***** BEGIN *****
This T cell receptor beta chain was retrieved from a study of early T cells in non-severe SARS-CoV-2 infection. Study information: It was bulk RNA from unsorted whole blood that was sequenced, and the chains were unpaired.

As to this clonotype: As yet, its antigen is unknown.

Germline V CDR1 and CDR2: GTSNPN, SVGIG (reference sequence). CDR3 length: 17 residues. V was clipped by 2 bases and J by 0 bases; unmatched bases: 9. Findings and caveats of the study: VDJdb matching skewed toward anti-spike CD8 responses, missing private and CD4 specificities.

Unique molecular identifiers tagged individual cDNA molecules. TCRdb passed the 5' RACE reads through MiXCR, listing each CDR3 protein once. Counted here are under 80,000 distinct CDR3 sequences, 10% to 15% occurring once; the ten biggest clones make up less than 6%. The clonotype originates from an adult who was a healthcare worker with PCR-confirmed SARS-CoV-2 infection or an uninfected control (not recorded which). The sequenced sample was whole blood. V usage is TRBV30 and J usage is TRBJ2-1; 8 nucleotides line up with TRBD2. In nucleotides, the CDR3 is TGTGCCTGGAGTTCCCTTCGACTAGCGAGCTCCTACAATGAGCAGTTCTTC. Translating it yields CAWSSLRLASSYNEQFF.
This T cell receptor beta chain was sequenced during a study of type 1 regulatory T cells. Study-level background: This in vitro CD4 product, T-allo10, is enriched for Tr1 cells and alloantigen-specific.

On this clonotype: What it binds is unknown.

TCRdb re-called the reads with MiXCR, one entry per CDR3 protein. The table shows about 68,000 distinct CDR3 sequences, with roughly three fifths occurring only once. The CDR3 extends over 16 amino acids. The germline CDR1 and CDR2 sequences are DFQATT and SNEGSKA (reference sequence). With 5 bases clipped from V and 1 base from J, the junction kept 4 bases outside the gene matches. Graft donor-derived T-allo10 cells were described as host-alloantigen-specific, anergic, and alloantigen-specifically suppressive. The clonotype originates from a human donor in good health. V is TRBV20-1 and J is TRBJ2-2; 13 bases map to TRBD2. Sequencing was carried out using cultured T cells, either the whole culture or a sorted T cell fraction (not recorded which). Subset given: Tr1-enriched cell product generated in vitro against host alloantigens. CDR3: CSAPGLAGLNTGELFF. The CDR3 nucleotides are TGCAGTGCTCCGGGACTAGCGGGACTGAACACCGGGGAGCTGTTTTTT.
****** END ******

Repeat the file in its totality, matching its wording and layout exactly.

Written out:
This T cell receptor beta chain was retrieved from a study of early T cells in non-severe SARS-CoV-2 infection. Study information: It was bulk RNA from unsorted whole blood that was sequenced, and the chains were unpaired.

As to this clonotype: As yet, its antigen is unknown.

Germline V CDR1 and CDR2: GTSNPN, SVGIG (reference sequence). CDR3 length: 17 residues. V was clipped by 2 bases and J by 0 bases; unmatched bases: 9. Findings and caveats of the study: VDJdb matching skewed toward anti-spike CD8 responses, missing private and CD4 specificities.

Unique molecular identifiers tagged individual cDNA molecules. TCRdb passed the 5' RACE reads through MiXCR, listing each CDR3 protein once. Counted here are under 80,000 distinct CDR3 sequences, 10% to 15% occurring once; the ten biggest clones make up less than 6%. The clonotype originates from an adult who was a healthcare worker with PCR-confirmed SARS-CoV-2 infection or an uninfected control (not recorded which). The sequenced sample was whole blood. V usage is TRBV30 and J usage is TRBJ2-1; 8 nucleotides line up with TRBD2. In nucleotides, the CDR3 is TGTGCCTGGAGTTCCCTTCGACTAGCGAGCTCCTACAATGAGCAGTTCTTC. Translating it yields CAWSSLRLASSYNEQFF.
This T cell receptor beta chain was sequenced during a study of type 1 regulatory T cells. Study-level background: This in vitro CD4 product, T-allo10, is enriched for Tr1 cells and alloantigen-specific.

On this clonotype: What it binds is unknown.

TCRdb re-called the reads with MiXCR, one entry per CDR3 protein. The table shows about 68,000 distinct CDR3 sequences, with roughly three fifths occurring only once. The CDR3 extends over 16 amino acids. The germline CDR1 and CDR2 sequences are DFQATT and SNEGSKA (reference sequence). With 5 bases clipped from V and 1 base from J, the junction kept 4 bases outside the gene matches. Graft donor-derived T-allo10 cells were described as host-alloantigen-specific, anergic, and alloantigen-specifically suppressive. The clonotype originates from a human donor in good health. V is TRBV20-1 and J is TRBJ2-2; 13 bases map to TRBD2. Sequencing was carried out using cultured T cells, either the whole culture or a sorted T cell fraction (not recorded which). Subset given: Tr1-enriched cell product generated in vitro against host alloantigens. CDR3: CSAPGLAGLNTGELFF. The CDR3 nucleotides are TGCAGTGCTCCGGGACTAGCGGGACTGAACACCGGGGAGCTGTTTTTT.